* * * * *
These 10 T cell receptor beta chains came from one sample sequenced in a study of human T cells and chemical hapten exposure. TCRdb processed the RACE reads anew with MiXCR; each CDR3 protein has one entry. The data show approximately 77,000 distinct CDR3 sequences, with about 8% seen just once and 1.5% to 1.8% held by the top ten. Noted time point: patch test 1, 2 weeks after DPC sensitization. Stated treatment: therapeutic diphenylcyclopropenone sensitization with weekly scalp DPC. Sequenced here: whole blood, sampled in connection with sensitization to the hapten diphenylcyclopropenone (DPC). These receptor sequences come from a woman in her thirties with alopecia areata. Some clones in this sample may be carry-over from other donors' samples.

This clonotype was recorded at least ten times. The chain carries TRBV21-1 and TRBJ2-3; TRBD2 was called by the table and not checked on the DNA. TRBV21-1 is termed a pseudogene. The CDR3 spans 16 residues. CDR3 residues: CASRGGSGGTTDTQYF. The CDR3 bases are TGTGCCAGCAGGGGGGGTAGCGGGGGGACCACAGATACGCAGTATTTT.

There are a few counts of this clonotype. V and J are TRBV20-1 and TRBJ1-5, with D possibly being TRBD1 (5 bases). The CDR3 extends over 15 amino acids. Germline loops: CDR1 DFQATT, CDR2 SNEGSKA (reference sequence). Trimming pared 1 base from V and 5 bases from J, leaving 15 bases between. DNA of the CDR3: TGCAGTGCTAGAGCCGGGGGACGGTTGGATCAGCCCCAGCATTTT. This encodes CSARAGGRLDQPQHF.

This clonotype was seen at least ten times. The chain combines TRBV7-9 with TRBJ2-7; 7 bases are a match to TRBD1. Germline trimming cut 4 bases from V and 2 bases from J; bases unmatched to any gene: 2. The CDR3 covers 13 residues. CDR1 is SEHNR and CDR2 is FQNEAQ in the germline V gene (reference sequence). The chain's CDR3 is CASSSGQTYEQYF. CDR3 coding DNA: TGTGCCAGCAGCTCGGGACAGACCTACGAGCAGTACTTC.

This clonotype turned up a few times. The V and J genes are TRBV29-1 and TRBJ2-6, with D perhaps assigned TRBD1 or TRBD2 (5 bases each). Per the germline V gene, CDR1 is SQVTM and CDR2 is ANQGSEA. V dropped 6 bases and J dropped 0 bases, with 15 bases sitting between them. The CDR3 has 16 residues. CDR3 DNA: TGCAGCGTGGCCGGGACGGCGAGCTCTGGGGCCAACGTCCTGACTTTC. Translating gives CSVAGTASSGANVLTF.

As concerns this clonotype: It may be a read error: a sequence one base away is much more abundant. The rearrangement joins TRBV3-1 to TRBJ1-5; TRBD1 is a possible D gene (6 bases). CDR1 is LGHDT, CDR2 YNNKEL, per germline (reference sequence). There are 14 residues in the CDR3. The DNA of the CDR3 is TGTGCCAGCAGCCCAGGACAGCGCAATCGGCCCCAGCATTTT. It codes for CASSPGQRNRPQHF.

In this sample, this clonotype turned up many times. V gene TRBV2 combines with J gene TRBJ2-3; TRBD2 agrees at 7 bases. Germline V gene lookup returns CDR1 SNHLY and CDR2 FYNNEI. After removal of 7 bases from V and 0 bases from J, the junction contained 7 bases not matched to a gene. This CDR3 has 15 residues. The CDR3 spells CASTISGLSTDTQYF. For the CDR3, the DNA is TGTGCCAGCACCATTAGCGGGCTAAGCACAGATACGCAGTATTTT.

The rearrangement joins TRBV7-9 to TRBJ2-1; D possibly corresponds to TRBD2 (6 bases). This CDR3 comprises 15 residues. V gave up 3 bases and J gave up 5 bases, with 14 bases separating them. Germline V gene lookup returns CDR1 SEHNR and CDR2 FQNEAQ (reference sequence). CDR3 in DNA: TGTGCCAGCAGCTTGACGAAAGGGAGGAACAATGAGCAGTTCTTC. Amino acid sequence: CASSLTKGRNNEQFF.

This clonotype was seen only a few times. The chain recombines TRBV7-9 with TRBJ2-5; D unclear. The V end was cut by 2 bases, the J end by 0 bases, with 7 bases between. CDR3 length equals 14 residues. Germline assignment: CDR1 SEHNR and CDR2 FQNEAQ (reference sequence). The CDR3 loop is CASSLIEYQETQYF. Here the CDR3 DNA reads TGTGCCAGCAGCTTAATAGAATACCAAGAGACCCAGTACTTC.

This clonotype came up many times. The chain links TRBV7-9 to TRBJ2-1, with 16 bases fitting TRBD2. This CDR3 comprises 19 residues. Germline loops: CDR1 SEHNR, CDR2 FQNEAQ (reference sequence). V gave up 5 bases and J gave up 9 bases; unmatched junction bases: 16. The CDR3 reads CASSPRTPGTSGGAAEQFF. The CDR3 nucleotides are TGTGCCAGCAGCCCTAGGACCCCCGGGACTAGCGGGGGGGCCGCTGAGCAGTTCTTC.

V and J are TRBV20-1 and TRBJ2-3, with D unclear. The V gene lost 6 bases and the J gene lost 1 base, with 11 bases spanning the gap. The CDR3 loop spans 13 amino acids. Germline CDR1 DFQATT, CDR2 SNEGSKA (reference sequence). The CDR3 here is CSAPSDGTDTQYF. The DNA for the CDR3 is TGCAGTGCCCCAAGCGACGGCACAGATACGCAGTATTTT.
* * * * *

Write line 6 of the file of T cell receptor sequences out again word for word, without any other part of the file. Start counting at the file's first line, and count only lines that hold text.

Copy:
As concerns this clonotype: It may be a read error: a sequence one base away is much more abundant. The rearrangement joins TRBV3-1 to TRBJ1-5; TRBD1 is a possible D gene (6 bases). CDR1 is LGHDT, CDR2 YNNKEL, per germline (reference sequence). There are 14 residues in the CDR3. The DNA of the CDR3 is TGTGCCAGCAGCCCAGGACAGCGCAATCGGCCCCAGCATTTT. It codes for CASSPGQRNRPQHF.